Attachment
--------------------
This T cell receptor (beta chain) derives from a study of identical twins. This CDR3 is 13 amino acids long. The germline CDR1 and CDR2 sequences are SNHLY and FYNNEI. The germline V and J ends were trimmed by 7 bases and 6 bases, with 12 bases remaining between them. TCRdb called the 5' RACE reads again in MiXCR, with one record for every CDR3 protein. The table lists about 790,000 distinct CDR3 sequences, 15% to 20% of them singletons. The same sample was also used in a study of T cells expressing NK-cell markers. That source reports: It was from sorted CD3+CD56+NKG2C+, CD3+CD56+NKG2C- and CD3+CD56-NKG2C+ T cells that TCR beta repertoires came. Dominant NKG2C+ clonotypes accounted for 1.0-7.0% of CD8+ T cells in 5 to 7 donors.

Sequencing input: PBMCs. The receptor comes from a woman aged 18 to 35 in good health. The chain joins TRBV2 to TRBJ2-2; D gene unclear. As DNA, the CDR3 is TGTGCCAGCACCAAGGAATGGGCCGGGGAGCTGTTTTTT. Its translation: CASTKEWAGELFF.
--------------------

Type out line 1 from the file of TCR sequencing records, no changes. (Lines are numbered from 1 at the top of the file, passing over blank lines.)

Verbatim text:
This T cell receptor (beta chain) derives from a study of identical twins. This CDR3 is 13 amino acids long. The germline CDR1 and CDR2 sequences are SNHLY and FYNNEI. The germline V and J ends were trimmed by 7 bases and 6 bases, with 12 bases remaining between them. TCRdb called the 5' RACE reads again in MiXCR, with one record for every CDR3 protein. The table lists about 790,000 distinct CDR3 sequences, 15% to 20% of them singletons. The same sample was also used in a study of T cells expressing NK-cell markers. That source reports: It was from sorted CD3+CD56+NKG2C+, CD3+CD56+NKG2C- and CD3+CD56-NKG2C+ T cells that TCR beta repertoires came. Dominant NKG2C+ clonotypes accounted for 1.0-7.0% of CD8+ T cells in 5 to 7 donors.